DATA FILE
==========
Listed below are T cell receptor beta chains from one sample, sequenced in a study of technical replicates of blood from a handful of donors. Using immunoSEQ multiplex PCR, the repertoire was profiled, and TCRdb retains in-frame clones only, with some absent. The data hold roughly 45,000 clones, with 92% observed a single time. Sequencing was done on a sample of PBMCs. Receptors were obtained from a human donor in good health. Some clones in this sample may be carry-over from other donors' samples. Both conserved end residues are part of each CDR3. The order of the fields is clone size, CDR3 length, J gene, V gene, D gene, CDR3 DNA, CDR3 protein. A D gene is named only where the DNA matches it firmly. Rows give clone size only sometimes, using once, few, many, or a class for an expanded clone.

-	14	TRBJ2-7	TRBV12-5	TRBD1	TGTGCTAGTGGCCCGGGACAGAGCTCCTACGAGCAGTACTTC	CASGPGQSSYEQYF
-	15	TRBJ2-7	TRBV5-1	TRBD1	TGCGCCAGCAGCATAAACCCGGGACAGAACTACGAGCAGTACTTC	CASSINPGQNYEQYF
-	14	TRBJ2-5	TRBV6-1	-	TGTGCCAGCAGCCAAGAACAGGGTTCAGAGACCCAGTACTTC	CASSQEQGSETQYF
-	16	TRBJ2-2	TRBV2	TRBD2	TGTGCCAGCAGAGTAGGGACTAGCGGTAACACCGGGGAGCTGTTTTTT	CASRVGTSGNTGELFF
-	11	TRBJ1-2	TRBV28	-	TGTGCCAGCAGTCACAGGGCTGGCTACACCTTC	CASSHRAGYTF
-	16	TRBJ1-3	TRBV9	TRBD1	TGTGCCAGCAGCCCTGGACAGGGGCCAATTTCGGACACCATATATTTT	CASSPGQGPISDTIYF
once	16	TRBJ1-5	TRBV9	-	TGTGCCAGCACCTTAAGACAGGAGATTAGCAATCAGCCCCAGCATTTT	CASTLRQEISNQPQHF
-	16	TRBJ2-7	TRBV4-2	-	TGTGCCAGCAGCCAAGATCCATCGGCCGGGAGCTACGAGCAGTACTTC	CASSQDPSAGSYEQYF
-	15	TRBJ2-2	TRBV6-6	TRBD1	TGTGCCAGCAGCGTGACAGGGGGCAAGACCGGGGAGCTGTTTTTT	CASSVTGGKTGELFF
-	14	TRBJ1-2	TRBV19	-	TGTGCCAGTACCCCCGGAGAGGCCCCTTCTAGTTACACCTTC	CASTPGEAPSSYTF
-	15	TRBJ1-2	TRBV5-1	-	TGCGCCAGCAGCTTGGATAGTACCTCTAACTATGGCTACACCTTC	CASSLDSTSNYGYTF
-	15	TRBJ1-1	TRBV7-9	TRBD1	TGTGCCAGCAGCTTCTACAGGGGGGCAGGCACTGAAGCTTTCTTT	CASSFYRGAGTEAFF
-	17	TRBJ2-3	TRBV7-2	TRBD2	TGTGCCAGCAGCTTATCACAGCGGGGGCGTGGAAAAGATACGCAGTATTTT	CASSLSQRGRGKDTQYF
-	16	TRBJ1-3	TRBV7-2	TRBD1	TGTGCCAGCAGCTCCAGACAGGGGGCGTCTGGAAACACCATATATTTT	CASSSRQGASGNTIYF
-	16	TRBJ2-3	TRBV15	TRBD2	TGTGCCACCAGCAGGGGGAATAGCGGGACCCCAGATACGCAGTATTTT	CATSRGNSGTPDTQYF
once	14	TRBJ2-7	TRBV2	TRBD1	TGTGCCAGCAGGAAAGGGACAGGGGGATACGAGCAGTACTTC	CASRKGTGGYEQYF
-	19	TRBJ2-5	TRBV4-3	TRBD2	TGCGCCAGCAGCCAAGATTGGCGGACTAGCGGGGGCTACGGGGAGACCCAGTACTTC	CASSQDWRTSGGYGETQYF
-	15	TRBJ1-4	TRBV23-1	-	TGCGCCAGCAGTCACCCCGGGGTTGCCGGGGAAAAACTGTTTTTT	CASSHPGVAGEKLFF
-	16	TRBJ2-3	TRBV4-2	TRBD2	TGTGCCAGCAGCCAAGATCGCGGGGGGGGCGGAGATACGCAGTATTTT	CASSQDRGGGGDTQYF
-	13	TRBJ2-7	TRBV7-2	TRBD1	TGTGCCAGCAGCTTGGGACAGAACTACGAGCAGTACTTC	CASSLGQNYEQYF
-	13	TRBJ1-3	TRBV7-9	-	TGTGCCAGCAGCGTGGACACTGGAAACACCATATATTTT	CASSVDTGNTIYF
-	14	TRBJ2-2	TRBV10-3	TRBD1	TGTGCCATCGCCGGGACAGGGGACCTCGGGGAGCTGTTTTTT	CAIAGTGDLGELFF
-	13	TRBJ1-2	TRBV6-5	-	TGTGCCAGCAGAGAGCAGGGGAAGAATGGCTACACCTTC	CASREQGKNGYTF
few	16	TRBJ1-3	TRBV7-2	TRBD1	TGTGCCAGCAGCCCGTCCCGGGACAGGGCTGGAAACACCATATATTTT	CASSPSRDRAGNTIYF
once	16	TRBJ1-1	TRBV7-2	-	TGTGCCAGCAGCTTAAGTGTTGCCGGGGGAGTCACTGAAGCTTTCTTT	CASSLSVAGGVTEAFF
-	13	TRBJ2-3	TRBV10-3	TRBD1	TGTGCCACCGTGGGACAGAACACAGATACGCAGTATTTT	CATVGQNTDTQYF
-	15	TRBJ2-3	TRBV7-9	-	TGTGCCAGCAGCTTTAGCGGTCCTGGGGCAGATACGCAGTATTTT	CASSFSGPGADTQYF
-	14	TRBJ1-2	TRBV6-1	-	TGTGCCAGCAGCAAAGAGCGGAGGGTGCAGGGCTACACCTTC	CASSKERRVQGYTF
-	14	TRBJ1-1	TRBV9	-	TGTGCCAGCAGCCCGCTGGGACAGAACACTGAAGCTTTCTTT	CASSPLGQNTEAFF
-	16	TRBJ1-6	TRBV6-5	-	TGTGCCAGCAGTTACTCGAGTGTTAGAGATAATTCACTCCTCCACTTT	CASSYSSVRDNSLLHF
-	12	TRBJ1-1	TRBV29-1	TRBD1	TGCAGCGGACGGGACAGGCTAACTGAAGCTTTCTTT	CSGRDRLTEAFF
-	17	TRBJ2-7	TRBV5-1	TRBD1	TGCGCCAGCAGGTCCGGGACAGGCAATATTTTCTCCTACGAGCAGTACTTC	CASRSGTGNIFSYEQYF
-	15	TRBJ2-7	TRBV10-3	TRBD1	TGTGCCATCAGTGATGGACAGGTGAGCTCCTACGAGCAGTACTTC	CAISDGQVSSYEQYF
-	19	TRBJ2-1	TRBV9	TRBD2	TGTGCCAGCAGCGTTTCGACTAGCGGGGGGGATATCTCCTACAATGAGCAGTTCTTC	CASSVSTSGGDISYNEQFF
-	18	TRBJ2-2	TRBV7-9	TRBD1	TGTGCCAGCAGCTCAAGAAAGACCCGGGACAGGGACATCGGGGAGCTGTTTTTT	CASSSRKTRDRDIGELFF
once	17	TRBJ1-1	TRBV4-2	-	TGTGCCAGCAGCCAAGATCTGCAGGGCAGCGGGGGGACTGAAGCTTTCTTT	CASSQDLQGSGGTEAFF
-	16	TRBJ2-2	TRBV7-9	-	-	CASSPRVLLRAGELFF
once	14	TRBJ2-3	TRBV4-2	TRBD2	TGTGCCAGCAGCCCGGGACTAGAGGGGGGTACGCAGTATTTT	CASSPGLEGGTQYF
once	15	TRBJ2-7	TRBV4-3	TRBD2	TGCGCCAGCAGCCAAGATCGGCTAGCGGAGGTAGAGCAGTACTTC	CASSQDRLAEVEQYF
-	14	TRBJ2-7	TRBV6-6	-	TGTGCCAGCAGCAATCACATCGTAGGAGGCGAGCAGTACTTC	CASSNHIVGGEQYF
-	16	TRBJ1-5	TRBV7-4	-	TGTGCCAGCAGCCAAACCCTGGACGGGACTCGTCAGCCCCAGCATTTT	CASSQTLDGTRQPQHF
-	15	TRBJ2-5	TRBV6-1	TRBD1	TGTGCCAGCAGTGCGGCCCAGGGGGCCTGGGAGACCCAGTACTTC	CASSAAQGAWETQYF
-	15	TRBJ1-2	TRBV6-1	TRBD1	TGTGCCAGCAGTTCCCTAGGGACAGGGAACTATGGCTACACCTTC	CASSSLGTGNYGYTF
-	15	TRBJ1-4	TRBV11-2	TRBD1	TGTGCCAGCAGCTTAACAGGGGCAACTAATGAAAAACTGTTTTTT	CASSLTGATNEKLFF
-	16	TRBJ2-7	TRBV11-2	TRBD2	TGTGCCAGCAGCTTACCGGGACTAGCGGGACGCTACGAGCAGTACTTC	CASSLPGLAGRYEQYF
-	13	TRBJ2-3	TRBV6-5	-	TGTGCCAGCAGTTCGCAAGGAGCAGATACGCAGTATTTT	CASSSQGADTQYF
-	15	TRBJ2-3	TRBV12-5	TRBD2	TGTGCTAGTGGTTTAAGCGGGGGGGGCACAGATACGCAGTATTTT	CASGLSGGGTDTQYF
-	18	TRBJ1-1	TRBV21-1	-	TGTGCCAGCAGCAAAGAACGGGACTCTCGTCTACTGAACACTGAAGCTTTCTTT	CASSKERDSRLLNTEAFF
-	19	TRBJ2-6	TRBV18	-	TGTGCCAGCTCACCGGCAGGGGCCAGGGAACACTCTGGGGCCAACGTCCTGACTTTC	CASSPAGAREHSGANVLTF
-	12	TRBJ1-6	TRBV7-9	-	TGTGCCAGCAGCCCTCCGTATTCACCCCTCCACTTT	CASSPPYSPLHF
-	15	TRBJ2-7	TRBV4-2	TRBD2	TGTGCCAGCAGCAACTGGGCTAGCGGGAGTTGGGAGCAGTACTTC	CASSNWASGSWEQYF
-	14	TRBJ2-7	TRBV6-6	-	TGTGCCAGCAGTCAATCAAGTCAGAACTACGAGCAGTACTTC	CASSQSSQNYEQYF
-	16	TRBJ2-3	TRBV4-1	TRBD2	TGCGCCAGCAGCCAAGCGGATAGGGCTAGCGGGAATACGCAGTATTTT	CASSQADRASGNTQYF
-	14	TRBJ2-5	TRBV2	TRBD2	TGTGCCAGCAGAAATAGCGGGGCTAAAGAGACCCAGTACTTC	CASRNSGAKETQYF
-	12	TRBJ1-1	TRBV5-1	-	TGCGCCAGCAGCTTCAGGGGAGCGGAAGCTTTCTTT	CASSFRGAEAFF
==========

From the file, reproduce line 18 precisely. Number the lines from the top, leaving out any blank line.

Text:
-	19	TRBJ2-5	TRBV4-3	TRBD2	TGCGCCAGCAGCCAAGATTGGCGGACTAGCGGGGGCTACGGGGAGACCCAGTACTTC	CASSQDWRTSGGYGETQYF